A Richmond Times-Dispatch editorial this morning, “Richmond City Council: Comedy Is Over,” calls on City Councilman Marty Jewell to apologize to Council President Kathy Graziano, with inexplicably vacuous reasoning. Jewell called for Graziano’s resignation two weeks ago after she introduced a budget amendment seeking an additional $100,000 for the Commonwealth’s Attorney’s office. This amendment came just a few days before that office stuck a deal with Graziano’s aide, David Hathcock, agreeing to drop charges of misdemeanor sexual battery and assault against another City Council aide, Jennifer Walle.
Hathcock agreed to undergo workplace sensitivity training and perform 100 hours of community service. It’s been more than a year since the incident occurred, and nearly six months after Jewell brought the incident to light.
Jewell may or may not have gone too far in calling for “the Graz’s” resignation, but the idea that somehow Jewell has become a political scourge of sorts for raising his fist at the whole affair suggests Richmond isn’t ready to become a first-tier city.
Much has been written and bemoaned about this City Council’s largely genteel, collegial approach. After former Mayor Doug Wilder left office, this council and mayor jumped at the chance to reinstall Richmond’s longstanding tradition of non-evasive politics. Ditto for the city’s business leaders.
This environment has allowed a giant bubble of insularity to build around the city, a place where the slightest burst of hot air can rupture an increasingly thin-skinned and fragile civic sensibility. In such a bubble, serious discussions about the state of our schools turns into gentle cheerleading, the need for expanded regional transit gets brushed to the sidelines and downtown master plans get shunted when it conflicts with the motives of profit-hungry developers.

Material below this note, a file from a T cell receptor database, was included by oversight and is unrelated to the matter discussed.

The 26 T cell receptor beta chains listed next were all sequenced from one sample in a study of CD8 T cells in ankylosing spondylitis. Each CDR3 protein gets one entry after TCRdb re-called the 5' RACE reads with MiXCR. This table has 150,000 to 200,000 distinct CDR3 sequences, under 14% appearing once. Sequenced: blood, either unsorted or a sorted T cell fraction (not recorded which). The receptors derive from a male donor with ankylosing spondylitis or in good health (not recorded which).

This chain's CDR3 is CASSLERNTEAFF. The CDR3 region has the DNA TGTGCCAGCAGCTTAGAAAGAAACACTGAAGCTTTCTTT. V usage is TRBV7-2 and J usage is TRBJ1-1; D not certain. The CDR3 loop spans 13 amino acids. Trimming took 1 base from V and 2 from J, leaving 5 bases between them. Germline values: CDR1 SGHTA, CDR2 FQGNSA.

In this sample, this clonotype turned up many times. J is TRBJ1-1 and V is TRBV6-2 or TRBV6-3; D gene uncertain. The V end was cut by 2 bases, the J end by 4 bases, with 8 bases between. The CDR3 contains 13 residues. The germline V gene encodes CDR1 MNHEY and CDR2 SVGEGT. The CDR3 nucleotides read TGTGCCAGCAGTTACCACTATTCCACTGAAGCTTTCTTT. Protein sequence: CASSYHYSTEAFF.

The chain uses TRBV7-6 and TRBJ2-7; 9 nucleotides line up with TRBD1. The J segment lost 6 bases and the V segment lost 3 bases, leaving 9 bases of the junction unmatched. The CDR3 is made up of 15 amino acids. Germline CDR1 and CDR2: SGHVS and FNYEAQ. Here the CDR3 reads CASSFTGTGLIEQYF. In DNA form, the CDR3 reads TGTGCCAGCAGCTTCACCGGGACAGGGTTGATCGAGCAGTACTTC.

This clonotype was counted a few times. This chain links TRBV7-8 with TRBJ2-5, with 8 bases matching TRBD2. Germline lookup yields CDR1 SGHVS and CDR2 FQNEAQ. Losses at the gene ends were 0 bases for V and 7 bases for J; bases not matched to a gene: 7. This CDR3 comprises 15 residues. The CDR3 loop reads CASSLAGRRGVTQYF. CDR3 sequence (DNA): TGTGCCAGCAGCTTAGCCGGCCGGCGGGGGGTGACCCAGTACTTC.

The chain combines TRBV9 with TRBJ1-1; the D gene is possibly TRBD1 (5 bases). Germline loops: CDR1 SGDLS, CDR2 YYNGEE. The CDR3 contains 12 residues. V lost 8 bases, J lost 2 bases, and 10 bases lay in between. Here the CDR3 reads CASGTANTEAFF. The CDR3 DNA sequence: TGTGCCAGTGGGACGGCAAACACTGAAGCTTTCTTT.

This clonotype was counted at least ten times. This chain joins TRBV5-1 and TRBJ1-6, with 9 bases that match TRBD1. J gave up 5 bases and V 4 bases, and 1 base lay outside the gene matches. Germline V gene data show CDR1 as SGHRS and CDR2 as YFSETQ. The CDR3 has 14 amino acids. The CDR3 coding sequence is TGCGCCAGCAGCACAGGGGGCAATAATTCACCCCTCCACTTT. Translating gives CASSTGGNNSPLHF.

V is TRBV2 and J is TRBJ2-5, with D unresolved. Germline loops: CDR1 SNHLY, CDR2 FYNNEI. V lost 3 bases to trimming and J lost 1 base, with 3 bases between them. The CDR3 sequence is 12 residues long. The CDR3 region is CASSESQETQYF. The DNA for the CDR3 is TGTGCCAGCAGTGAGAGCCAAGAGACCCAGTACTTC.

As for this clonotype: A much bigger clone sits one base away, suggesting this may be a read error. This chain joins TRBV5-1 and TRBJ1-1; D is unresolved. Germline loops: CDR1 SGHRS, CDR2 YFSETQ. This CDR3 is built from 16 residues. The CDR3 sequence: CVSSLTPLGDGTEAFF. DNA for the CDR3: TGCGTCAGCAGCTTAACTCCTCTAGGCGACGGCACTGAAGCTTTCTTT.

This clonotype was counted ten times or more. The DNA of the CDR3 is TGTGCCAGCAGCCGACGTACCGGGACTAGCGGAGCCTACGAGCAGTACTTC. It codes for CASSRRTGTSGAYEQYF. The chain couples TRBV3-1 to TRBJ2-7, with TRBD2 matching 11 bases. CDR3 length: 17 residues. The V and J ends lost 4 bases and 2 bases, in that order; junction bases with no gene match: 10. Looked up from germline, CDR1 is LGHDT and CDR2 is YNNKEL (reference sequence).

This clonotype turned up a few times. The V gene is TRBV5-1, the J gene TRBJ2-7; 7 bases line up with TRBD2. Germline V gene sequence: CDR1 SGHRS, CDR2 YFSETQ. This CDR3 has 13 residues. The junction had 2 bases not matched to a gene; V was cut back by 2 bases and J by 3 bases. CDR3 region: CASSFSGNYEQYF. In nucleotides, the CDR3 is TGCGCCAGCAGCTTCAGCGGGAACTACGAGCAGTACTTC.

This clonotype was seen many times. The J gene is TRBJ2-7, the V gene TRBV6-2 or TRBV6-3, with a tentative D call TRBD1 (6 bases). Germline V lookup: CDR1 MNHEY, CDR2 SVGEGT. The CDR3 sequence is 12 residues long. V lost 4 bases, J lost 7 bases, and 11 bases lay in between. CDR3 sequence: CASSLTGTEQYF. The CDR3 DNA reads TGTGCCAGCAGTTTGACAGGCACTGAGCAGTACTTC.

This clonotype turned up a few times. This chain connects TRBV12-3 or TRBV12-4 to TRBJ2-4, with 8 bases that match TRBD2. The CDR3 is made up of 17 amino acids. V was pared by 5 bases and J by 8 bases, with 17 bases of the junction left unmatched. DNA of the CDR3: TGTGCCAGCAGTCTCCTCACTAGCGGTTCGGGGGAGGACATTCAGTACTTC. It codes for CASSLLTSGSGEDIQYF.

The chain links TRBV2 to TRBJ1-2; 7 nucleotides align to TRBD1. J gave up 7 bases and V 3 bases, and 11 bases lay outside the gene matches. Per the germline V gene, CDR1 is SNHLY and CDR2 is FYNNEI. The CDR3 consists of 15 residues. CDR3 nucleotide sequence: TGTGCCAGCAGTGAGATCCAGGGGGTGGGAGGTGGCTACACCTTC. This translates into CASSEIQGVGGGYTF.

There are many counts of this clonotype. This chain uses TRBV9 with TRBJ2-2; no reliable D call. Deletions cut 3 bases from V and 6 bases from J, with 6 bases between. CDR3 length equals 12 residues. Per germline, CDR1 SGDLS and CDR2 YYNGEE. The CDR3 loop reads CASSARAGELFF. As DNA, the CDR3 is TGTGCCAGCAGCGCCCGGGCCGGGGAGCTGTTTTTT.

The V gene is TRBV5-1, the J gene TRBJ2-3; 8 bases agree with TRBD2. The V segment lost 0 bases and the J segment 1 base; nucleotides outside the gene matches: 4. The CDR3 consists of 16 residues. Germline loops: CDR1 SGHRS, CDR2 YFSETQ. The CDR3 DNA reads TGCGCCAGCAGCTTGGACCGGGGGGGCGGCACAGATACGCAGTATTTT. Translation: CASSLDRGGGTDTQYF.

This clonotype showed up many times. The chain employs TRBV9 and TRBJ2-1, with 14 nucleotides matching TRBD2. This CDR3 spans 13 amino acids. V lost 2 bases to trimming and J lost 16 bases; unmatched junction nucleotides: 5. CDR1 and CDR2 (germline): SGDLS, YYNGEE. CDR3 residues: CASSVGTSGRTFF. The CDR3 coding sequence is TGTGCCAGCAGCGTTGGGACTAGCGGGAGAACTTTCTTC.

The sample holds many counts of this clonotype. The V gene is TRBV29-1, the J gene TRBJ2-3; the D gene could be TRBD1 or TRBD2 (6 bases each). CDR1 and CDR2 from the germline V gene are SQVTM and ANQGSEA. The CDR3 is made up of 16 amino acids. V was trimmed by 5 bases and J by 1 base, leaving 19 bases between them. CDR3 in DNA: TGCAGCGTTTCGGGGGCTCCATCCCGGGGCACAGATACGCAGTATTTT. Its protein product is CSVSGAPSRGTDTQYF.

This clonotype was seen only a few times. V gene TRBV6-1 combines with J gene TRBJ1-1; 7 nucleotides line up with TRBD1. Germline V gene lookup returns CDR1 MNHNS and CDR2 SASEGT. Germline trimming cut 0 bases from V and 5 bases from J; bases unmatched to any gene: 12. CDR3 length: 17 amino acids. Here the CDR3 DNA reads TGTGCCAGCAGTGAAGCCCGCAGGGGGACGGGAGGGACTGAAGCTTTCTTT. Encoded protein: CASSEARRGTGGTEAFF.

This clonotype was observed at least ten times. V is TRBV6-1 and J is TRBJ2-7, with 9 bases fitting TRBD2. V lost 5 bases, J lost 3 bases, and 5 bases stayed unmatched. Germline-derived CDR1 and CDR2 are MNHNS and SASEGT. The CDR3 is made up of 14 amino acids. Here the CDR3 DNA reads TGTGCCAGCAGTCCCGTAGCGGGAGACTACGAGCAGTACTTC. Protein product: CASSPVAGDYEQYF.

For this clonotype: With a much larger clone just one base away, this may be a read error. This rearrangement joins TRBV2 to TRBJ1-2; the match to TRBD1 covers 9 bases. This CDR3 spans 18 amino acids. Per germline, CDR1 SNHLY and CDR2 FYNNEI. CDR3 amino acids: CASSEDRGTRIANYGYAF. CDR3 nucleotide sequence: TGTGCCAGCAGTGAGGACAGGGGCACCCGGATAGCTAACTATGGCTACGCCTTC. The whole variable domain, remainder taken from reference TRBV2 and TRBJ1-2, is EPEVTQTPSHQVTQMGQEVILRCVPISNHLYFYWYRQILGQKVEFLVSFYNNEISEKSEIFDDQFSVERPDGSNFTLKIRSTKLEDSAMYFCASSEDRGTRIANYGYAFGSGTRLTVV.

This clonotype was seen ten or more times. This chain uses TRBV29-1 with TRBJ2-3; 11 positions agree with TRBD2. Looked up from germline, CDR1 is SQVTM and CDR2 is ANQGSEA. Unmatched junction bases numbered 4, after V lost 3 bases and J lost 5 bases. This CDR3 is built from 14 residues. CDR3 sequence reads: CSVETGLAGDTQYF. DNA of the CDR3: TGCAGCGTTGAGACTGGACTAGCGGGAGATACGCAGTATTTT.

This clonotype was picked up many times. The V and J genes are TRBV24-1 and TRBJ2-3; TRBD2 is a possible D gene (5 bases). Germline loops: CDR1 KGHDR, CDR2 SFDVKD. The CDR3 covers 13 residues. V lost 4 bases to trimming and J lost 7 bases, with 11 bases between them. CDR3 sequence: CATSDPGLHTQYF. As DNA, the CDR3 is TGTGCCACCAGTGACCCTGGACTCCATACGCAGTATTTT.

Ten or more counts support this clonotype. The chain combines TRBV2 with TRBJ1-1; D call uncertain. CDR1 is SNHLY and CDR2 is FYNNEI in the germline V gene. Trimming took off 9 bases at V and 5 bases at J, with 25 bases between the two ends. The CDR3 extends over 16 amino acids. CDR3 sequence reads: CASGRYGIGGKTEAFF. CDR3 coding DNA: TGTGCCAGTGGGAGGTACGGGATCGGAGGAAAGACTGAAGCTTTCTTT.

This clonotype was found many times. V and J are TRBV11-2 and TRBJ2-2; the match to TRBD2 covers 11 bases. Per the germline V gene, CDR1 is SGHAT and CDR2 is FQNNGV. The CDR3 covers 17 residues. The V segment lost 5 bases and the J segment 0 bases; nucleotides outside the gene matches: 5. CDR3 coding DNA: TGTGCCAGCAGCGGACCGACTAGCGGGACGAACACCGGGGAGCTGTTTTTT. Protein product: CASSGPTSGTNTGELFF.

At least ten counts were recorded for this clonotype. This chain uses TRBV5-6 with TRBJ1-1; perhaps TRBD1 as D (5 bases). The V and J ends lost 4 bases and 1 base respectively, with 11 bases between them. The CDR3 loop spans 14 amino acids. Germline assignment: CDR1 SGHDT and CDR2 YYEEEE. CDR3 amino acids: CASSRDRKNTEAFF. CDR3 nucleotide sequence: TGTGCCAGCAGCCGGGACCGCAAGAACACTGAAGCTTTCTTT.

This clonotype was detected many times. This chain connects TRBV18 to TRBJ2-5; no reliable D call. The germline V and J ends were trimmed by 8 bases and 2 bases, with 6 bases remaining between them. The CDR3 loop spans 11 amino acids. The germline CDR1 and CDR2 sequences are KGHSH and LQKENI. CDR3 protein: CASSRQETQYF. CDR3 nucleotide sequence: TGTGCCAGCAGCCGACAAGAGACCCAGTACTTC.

In other words, the bubble becomes more important than the city -- and the people it purports to protect. One can envision the horror on Graziano’s face when Walle, who once worked in her office, appeared with allegations that Hathcock groped her in her office. What transpired after that has turned into a vicious she said, she said, but we do know what didn’t happen: There was no initial investigation into the charges and no attempts to limit contact between Hathcock and Walle. No one was put on administrative leave. When there was an eventual investigation into the alleged groping incident, and the city’s handling of the allegations, it was done 10 months later with the purpose of preparing the city’s defense against a civil lawsuit filed by Walle.
And Jewell is the one who needs to apologize?
The very suggestion offers an important insight. This is the same City Council that has withstood heroin addictions, tax evaders, bribery scandals and long, sustained bouts of carvinalesque stupidity. And that was before Doug Wilder. Can anyone even imagine what Wilder would have done with a gift-wrapped sex scandal involving a political foe? And Jewell’s umbrage over Graziano’s handling of the sex scandal, and her inability to see a problem with putting in a $100,000 bonus for the city prosecutor’s office, requires repentance?
Progress requires a healthy debate and political discourse that hardly seems possible in today’s Richmond. How can it when calls for moral and ethical accountability -- yes, as difficult as it is to believe, such calls usually are accompanied by political grandstanding -- are met with such scorn and dismissal, especially on the editorial pages of the city’s most influential newspaper?
One day, when the city finally wakes up and finds the bubble has burst, the people will decide that progress is more important than collegiality. And no apology will suffice.